We love debunking a good myth ‘round these parts and none more so than those pesky perpetrators that have to do with our favourite topic: food, glorious food!
For every food fact out there there’s a food furphy waiting to kill your real butter-loving buzz; but sorting the monounsaturated (good) from the trans (bad) can be harder than distinguishing paleo from the Atkins diet i.e. very hard.
We took a break from chowing down on burgers, guzzling maxed-out milkshakes and whisking our matcha lattes to drop much-needed truth bombs (filled with gooey salted caramel, of course) on a bunch of food myths that are just plain wrong.
1. All fat is bad.
No, this doesn’t mean you can just start mainlining lard, or in fact, continue your wanton consumption of burgers and fries (sorry!). It does mean that you can ease up on the fat content patrol, as long as what you’re eating contains “good” fats like those found in vegetables, nuts, seeds, and fish. But before you pick sides in the life and death battle between good and bad fat, know this: trans fat is NOT your friend. In the hierarchy of the fat kingdom (good: poly- and monounsaturated fats, not-so-good: saturated fats, bad: trans fats), trans fats are like Voldemort.
2. Low fat dairy and products are a better option.
“Say hell no to low” would be my campaign slogan if I was running for the job of Health Minister of the World (it’s a thing, right?), so strong is my in-principle hatred of low fat products. And lucky for me, there’s science to back that up. Food scientists and nutritionists are now discovering what we’ve all known all along: low fat products not only taste like sh*t, they aren’t any good for you thanks to their often high sugar and refined carbohydrate content.
3. Eggs are way too high in cholesterol.
Egg white omelettes: a novel new way to bore yourself silly with healthy replacements. What is the effing point? In the ultimate twist of irony, the yolk is where the majority of the cholesterol is, but it’s also where all the nutrients (protein, iron, calcium, B vitamins) are too. And while added cholesterol isn’t good for you per se, research is showing that cholesterol found in food isn’t quite as harmful as first thought. Prevailing advice is that anywhere from two eggs a week, to an egg a day is a-okay.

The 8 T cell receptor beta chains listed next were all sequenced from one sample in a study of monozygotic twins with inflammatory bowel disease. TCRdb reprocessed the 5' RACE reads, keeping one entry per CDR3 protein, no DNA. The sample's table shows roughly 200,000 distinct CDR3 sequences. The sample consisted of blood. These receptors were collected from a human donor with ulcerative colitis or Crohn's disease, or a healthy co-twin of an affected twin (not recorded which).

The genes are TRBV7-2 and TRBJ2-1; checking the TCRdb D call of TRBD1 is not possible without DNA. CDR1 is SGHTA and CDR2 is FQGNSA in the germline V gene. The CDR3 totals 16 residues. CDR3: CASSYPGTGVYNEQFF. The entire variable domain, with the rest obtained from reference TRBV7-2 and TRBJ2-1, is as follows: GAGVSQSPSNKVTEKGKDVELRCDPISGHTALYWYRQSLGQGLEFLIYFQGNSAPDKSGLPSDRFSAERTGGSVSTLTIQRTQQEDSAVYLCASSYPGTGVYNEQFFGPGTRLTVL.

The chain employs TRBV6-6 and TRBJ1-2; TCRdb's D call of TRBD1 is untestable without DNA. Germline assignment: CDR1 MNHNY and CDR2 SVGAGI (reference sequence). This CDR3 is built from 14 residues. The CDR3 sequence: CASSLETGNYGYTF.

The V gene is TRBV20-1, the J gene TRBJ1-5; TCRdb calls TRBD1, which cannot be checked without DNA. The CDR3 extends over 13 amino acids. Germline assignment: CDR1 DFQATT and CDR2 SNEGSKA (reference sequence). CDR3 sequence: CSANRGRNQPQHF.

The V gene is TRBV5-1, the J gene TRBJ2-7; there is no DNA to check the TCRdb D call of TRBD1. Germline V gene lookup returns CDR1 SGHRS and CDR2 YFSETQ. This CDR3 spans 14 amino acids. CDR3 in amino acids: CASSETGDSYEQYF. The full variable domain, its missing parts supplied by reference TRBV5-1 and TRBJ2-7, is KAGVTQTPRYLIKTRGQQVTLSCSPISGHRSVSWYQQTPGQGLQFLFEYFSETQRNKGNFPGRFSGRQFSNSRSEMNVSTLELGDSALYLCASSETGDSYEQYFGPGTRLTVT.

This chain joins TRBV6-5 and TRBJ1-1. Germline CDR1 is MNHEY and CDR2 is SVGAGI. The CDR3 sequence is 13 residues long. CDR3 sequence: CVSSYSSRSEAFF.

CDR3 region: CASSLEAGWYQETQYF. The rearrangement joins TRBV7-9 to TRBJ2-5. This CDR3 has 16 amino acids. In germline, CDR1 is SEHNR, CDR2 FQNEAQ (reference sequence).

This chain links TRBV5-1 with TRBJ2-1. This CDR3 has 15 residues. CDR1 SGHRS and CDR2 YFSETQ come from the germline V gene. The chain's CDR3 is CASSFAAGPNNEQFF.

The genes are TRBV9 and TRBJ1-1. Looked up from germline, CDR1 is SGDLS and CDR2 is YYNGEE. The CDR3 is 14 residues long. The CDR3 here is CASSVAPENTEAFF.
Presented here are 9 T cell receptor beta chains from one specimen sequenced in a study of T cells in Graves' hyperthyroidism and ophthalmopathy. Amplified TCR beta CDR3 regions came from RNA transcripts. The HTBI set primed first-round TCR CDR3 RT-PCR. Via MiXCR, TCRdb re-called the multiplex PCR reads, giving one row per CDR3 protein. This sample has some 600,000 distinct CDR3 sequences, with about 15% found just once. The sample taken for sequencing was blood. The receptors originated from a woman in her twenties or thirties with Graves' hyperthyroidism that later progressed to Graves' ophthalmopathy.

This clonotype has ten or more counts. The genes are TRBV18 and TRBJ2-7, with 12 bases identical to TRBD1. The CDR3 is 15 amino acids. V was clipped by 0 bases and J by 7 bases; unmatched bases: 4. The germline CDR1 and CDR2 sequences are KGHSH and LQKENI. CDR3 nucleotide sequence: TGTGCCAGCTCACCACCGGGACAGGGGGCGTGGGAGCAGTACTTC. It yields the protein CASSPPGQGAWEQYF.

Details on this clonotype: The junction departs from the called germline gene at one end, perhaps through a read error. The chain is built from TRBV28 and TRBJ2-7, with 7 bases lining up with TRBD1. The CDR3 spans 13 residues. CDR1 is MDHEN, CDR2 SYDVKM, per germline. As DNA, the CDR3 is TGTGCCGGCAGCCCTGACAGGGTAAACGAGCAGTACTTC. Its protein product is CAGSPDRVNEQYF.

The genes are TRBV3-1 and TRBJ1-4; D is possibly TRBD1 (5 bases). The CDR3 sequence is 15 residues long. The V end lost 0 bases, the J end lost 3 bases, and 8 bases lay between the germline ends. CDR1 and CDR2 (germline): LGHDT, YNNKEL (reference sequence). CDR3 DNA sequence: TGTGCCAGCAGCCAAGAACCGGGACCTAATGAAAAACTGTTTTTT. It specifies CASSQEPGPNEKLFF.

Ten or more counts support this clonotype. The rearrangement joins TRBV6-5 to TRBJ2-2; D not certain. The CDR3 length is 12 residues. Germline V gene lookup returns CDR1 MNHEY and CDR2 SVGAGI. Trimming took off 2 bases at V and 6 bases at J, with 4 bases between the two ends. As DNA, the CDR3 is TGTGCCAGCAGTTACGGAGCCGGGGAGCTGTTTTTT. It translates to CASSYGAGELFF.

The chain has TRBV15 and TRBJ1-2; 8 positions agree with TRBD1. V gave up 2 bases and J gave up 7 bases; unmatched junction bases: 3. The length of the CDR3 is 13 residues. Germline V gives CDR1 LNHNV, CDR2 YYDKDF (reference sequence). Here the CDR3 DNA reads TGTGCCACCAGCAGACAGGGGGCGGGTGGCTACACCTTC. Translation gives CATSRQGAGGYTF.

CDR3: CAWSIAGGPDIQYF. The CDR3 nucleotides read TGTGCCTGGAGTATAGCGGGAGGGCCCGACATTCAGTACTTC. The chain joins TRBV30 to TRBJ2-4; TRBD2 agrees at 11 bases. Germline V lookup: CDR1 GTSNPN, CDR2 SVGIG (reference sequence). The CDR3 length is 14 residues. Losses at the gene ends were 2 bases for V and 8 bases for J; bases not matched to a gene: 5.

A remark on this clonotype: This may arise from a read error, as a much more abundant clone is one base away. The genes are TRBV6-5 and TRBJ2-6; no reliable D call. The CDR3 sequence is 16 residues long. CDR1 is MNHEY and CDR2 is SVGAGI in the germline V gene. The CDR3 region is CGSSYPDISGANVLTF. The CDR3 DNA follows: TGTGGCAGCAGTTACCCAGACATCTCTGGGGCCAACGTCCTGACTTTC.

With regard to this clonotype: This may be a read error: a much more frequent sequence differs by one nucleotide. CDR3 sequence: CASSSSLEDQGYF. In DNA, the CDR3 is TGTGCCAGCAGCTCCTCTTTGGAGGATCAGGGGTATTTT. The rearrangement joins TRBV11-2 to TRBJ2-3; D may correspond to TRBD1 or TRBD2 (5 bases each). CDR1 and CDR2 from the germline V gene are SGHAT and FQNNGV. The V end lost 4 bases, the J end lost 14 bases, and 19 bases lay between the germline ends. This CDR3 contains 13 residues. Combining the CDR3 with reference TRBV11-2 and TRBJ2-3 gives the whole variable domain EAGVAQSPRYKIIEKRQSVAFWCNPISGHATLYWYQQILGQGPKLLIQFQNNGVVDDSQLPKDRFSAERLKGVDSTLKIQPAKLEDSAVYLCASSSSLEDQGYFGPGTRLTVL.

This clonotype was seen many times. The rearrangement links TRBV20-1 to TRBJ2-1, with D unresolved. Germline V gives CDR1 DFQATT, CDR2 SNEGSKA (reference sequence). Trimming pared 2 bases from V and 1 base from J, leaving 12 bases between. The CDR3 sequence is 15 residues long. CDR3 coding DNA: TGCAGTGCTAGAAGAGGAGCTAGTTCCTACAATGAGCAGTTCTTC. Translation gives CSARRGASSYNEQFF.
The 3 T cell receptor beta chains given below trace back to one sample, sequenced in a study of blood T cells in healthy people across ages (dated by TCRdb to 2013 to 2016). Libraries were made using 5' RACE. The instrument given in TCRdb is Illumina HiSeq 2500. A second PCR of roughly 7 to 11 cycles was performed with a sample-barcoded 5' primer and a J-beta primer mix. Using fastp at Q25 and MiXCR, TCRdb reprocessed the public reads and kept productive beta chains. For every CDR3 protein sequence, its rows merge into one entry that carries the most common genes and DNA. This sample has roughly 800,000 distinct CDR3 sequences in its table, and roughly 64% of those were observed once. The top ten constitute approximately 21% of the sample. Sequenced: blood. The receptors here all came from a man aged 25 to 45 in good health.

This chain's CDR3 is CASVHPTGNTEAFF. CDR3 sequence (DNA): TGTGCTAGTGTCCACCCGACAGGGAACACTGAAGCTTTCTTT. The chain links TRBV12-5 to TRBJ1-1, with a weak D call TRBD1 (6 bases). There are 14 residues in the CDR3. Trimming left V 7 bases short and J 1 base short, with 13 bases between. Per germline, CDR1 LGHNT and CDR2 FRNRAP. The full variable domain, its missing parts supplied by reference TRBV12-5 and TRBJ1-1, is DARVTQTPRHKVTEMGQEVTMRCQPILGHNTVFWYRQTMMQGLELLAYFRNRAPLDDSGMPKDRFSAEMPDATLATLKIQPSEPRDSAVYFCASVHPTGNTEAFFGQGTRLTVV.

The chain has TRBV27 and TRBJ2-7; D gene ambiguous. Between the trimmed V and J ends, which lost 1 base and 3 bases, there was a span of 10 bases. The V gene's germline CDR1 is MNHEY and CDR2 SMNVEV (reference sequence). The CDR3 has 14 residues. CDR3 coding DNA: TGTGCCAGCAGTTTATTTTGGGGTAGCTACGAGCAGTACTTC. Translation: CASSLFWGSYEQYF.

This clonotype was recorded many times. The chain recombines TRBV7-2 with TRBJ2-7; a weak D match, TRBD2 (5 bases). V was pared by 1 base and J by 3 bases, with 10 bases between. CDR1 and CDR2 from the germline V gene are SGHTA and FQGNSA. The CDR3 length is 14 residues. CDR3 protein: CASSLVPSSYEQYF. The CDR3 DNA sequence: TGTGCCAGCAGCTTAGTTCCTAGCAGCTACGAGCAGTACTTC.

4. Artificial sweeteners are better than sugar for weight management.
A 2013 study by Purdue University found that artificial sweetener may actually work counter-intuitively and contribute to weight gain (and a bunch of other no-good conditions). Yep, WTF is right! Apparently, your body can be confused by something tasting sweet, which can send things haywire when it comes to its ability to regulate calories, causing weight gain. This is not carte blanche to keep at the full sugar soft drinks, just don’t sip on your diet version all smug-like.
5. All salt is no good for you.
There was a brief moment, in the history food bad guys, where salt was working its way to the top of the wanted list. But like most slightly menacing yet noble bad guys, salt has been downgraded to the role of endearing rascal and accepted back into the party. In fact, some studies have found that naturally occurring salt isn’t anywhere near as bad for you as first thought, and that a diet too low in salt has its own harmful side-effects. The caveat applies though: balance is key and most of your daily salt intake can be found in a healthy diet. A lot of salt all over your deep-fried, refined carbs? Still bad for you…
6. Carbs are the devil.
First sign of the apocalypse: low carb potatoes in the supermarket. True story. That’s what the world is coming to and it makes me want to cry. Because I love potatoes just like Bey loves Jay. And while limiting carbs may help you if you are on a weight loss plan, complex, low GI carbs are necessary for healthy body function, and intense low-carb diets can be pretty unsustainable. Keep the skin on, roast (rather than fry) them in a little bit of vegetable oil, and keep the goose fat to a minimum—taters for life!
7. Olive oil is the worst.
Coconut oil reigned supreme as the goody-two-shoes of the frying oil world thanks to its high frying point but we’re glad this olive oil myth isn’t true. Because if you’ve ever experienced the pure joy that is real, straight-from-Greek-nonna-style olive oil, you get it. As long as you remember that olive oil is still a calorie-dense, monounsaturated fat, and you are eating a balanced diet of fresh veg, fish, and nuts, you’ll be fine. Also, a hot tip in case you need to be told: olive oil may be a healthier option but soaking a doughnut in olive oil doesn’t suddenly transform its health properties.
Image Credit: Jackie Dewar for Metropolist